As Mitchell gains power and the volume of his work expands, we have to hope he exercises a proportionately large restraint. Tolkien’s world-creating mechanism began with people and with language: He and C.S. Lewis used to play Scrabble in Elvish, a cultural artifact which grew organically alongside Tolkien’s lands and characters, instead of being thrust upon them in literary retrospect in the manner of Mitchell’s Horology. In terms of creative impetus, this retrograde fiddling with Mitchell’s own world could prove to be, as Sally Timms puts it, “a fatal mistake, like Orpheus looking back…”

To demand that Mitchell walk the same road as even his greatest predecessors would be inane when his explicit desire is to innovate, but as he said himself, the watchword of the world-builder, even as he mixes improbable elements, must be a plausibility that outwrestles the improbable. Plausibility means a sense of rightness to experience, and Slade House, in spite of its pristine characterization, forgets that the experience of horror starts with the unknown. Instead of dark shadows, he gives us exposition, and as tempting as it must be to forget, Mitchell should have remembered that readers will always prefer to wander the maze’s edges than to sit down for a lecture at its center.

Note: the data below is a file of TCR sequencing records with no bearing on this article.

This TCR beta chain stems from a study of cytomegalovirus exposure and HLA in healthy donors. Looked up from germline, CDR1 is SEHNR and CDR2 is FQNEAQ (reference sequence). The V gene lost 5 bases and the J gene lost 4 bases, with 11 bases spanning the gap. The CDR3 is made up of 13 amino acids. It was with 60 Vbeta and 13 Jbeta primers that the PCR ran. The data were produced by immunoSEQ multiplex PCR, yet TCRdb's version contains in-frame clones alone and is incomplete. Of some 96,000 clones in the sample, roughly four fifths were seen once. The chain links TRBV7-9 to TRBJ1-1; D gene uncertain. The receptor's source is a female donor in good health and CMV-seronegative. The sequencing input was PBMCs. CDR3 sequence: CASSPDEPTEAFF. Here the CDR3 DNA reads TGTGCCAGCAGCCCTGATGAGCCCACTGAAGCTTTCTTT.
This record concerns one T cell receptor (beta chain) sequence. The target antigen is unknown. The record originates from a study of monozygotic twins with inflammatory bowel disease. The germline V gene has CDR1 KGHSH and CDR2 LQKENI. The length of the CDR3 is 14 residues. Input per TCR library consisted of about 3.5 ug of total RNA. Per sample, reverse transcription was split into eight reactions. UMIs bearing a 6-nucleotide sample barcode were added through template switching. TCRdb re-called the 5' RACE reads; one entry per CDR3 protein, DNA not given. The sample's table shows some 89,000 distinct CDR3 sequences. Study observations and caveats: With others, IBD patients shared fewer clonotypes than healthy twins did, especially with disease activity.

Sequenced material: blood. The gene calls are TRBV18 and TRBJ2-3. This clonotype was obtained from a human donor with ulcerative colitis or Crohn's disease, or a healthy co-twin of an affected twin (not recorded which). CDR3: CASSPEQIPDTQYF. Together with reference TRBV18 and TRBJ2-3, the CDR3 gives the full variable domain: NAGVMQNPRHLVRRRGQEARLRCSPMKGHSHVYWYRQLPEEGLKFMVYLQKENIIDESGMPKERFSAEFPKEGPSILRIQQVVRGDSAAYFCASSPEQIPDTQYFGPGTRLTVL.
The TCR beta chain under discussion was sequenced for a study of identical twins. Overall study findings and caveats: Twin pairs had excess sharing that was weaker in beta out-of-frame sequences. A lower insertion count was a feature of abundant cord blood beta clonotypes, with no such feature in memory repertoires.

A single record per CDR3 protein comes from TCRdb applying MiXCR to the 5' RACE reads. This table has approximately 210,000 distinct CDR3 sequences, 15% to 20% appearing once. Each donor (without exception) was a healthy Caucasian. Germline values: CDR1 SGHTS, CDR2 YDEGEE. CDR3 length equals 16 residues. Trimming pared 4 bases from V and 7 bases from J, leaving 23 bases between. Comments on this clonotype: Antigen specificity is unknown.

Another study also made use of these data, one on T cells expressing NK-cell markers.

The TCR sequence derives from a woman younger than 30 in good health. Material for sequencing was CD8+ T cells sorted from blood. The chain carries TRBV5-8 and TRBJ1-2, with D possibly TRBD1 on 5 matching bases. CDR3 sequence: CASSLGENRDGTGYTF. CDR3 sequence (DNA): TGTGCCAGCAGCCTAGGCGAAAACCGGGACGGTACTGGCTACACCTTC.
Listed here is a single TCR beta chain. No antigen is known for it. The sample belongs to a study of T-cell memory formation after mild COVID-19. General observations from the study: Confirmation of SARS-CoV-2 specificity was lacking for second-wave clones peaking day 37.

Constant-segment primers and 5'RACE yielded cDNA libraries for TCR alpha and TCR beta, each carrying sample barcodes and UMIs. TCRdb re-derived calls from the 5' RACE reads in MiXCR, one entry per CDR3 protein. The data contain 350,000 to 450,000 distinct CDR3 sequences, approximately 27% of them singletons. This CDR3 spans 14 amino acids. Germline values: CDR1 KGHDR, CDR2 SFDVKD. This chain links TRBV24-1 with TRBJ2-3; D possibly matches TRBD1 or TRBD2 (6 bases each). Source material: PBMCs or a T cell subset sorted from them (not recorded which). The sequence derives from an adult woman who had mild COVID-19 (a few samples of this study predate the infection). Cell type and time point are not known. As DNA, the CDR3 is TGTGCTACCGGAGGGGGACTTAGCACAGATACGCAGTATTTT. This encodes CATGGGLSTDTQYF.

Where We Write

The ultimate in writing spaces seems to be the writing shed, a spare, distraction-free room set in some verdant landscape, where, in fertile solitude, the writer may create worlds out of nothing. Roald Dahl had one, so did Mark Twain and Virginia Woolf. Perhaps one day, we’ll each be writing in our own. Until then, as our Millions staffers share in their illustrated entries below, we’re making do (often happily!) with offices, studio apartments, coffee shops, and guest bedrooms. Share a photo of your own writing space using the hashtag #writespace on Twitter and we’ll repost some favorites on our Tumblr.

 

Michael Bourne: That’s right, I write in bed. I used to have a desk, one of those hideous pasteboard rolling-keyboard-drawer deals, but this being Brooklyn, when we adopted our son five years ago, my “home office” became his bedroom and I was relegated to the guest bed. But now I wouldn’t trade it for the world. The big stack of paper in the foreground is my recently finished novel, which I’m now reading one last time before sending out. The yellow legal pads are where I take notes for my reported pieces (yup, I do most of my phone interviews in bed, too). There’s also some old New Yorkers and a Toy Story comic book that I read to Luke before he goes to bed. (Also, I now see peeking out from the Thomas the Tank Engine blanket, a big black motorized toy car, whose provenance I cannot fully account for.) What the photo doesn’t show is the built-in bookshelves that cover the far wall and the prints of Impressionist paintings on the other walls. It also doesn’t show the cats – one ginger tom and a silver-and-black girl cat – who snuggle around me as I write. I thought about cleaning it up, but that would not only present me as a neat freak, which I am not, but more importantly it would convey the wrong impression. This isn’t a work space so much as a work nest. Like a lot of writers, I write a ton of bad stuff. Really bad stuff. Embarrassing bad. But here, behind closed doors, in my messy bed in my son’s bedroom, with the big wall of my favorite books smiling down at me and the cats curled up in purring puddles at my side, I can be my fraudulent self and no one will ever have to know.